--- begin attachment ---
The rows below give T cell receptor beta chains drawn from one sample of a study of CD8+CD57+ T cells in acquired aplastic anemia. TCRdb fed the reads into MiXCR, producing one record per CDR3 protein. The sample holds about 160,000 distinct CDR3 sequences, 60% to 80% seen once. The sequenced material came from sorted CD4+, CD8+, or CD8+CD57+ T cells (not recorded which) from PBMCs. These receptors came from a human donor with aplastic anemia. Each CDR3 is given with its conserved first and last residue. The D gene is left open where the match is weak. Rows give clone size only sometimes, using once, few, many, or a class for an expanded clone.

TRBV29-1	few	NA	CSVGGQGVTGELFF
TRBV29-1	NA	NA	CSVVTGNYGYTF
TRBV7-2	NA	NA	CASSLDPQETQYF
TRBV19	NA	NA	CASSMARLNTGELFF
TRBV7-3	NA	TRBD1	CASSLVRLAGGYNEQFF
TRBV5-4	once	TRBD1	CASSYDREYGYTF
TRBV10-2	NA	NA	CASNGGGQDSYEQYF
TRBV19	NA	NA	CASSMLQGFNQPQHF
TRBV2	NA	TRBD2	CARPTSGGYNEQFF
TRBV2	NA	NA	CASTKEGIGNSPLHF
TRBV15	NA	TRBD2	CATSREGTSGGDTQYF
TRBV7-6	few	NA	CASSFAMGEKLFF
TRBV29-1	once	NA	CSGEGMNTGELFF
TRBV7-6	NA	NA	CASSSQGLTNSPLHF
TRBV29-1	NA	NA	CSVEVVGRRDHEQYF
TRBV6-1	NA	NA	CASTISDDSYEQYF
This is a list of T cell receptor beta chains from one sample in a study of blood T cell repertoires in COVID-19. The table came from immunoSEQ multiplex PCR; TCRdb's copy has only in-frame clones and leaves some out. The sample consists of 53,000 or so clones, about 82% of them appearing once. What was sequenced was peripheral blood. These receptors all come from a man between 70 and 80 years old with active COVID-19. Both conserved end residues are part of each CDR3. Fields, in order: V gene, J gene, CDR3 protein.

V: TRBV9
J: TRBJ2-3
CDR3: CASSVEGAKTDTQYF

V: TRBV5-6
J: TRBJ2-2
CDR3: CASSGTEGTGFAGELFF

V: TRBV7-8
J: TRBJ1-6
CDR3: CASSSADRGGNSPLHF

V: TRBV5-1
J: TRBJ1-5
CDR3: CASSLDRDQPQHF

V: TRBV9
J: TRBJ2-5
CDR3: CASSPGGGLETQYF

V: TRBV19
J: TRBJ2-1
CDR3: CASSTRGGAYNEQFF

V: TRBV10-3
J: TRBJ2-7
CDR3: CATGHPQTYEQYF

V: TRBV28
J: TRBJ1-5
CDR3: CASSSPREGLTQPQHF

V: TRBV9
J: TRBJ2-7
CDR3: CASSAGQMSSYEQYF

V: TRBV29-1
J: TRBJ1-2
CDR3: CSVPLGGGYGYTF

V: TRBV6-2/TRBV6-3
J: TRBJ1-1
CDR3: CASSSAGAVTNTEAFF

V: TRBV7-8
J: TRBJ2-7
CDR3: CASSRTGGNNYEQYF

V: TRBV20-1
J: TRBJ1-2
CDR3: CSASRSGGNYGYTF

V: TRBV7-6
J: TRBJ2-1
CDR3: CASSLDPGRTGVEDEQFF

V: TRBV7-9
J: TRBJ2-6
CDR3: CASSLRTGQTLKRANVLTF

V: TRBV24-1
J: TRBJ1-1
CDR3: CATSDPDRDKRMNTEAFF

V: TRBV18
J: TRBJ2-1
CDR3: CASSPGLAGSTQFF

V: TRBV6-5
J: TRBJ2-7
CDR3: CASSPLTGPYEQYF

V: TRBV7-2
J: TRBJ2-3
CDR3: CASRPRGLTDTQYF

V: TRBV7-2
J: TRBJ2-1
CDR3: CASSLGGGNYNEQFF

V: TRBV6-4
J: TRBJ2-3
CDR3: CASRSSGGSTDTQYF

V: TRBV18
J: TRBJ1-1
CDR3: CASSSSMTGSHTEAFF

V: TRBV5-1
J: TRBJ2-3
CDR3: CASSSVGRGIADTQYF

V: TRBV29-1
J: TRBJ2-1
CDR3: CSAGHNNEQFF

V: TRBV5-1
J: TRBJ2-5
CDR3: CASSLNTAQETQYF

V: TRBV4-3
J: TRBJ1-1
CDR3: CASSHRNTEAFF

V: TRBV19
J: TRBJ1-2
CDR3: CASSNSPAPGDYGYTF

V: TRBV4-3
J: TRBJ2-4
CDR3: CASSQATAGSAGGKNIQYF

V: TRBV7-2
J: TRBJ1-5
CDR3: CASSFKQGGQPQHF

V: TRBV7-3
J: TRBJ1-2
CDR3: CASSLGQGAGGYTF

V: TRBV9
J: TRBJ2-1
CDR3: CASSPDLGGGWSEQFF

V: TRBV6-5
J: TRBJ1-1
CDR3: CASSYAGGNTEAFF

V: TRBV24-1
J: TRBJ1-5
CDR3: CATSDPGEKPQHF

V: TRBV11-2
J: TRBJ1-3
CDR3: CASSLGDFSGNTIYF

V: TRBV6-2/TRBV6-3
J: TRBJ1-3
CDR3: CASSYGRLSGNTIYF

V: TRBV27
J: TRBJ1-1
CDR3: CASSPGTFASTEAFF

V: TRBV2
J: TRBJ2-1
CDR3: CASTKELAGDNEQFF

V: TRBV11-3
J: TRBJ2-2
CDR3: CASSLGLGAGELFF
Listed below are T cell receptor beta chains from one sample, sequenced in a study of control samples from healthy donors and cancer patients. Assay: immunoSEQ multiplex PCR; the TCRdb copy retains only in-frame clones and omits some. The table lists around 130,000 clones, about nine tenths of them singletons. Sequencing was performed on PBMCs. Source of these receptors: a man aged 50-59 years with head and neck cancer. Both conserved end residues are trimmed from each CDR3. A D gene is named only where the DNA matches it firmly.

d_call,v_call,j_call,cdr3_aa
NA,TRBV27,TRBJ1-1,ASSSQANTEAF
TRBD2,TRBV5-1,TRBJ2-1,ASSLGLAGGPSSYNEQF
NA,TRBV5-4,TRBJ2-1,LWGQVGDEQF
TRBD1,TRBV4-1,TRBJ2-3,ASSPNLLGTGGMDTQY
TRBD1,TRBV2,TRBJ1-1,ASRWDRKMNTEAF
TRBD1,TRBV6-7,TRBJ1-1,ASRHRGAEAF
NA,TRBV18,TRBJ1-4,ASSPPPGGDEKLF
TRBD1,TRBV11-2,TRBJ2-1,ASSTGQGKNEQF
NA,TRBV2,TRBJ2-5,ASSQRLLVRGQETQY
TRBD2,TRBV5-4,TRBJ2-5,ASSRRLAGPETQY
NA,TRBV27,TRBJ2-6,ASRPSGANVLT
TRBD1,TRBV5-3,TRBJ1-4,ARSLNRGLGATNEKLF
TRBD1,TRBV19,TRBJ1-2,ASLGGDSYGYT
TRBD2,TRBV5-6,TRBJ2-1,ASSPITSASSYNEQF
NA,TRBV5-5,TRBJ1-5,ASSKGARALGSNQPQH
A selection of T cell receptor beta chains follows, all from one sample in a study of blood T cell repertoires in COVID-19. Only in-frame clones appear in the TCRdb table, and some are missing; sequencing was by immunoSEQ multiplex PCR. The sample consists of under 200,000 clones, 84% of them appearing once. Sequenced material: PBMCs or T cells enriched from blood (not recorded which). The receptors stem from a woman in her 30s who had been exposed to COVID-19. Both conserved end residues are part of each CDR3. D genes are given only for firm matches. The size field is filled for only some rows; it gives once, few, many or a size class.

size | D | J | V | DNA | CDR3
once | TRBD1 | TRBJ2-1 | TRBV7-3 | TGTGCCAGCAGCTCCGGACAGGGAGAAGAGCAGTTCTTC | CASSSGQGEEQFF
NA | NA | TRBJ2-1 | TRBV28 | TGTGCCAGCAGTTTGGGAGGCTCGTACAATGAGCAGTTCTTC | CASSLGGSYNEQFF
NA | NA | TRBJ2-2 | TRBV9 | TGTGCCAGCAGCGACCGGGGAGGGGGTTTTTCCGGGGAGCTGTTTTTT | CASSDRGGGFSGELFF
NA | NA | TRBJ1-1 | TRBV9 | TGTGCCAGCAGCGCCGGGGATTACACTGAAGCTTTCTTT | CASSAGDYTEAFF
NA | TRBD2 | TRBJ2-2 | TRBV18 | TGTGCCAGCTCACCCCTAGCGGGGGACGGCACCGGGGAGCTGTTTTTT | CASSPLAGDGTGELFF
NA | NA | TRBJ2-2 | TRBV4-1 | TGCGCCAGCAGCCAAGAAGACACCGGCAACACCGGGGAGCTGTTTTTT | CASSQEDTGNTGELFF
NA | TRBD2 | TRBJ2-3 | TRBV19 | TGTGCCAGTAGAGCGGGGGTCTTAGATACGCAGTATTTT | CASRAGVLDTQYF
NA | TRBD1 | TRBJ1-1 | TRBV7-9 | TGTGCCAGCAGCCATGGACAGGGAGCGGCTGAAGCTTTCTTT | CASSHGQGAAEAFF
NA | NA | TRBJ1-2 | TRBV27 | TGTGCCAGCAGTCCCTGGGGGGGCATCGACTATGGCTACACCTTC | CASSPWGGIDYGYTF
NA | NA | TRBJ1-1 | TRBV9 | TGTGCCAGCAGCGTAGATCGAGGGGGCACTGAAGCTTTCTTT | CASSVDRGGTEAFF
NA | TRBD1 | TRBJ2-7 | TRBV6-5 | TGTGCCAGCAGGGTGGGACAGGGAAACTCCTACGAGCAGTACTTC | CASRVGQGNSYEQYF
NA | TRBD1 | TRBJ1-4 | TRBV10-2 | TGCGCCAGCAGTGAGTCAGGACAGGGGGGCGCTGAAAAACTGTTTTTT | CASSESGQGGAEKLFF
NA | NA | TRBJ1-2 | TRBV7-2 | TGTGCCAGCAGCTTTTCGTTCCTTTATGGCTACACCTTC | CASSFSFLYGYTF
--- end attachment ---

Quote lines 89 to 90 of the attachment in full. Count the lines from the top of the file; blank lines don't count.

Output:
J: TRBJ2-1
CDR3: CSAGHNNEQFF